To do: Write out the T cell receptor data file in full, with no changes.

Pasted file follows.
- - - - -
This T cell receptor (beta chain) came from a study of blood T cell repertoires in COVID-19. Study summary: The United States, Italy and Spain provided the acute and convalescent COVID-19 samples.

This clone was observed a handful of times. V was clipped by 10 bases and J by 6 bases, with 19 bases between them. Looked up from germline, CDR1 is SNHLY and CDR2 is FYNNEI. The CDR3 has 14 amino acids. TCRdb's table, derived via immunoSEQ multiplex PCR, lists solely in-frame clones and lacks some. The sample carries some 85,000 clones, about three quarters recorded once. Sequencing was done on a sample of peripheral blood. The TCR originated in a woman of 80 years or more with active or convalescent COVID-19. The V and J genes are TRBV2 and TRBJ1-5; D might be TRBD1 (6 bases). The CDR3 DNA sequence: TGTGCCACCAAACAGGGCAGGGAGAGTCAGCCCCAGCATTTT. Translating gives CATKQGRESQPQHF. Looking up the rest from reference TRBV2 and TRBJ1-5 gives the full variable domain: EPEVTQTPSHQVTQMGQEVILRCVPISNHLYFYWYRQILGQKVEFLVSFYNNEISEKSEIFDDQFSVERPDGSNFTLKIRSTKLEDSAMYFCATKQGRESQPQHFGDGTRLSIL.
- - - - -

This T cell receptor (beta chain) came from a study of blood T cell repertoires in COVID-19. Study summary: The United States, Italy and Spain provided the acute and convalescent COVID-19 samples.

This clone was observed a handful of times. V was clipped by 10 bases and J by 6 bases, with 19 bases between them. Looked up from germline, CDR1 is SNHLY and CDR2 is FYNNEI. The CDR3 has 14 amino acids. TCRdb's table, derived via immunoSEQ multiplex PCR, lists solely in-frame clones and lacks some. The sample carries some 85,000 clones, about three quarters recorded once. Sequencing was done on a sample of peripheral blood. The TCR originated in a woman of 80 years or more with active or convalescent COVID-19. The V and J genes are TRBV2 and TRBJ1-5; D might be TRBD1 (6 bases). The CDR3 DNA sequence: TGTGCCACCAAACAGGGCAGGGAGAGTCAGCCCCAGCATTTT. Translating gives CATKQGRESQPQHF. Looking up the rest from reference TRBV2 and TRBJ1-5 gives the full variable domain: EPEVTQTPSHQVTQMGQEVILRCVPISNHLYFYWYRQILGQKVEFLVSFYNNEISEKSEIFDDQFSVERPDGSNFTLKIRSTKLEDSAMYFCATKQGRESQPQHFGDGTRLSIL.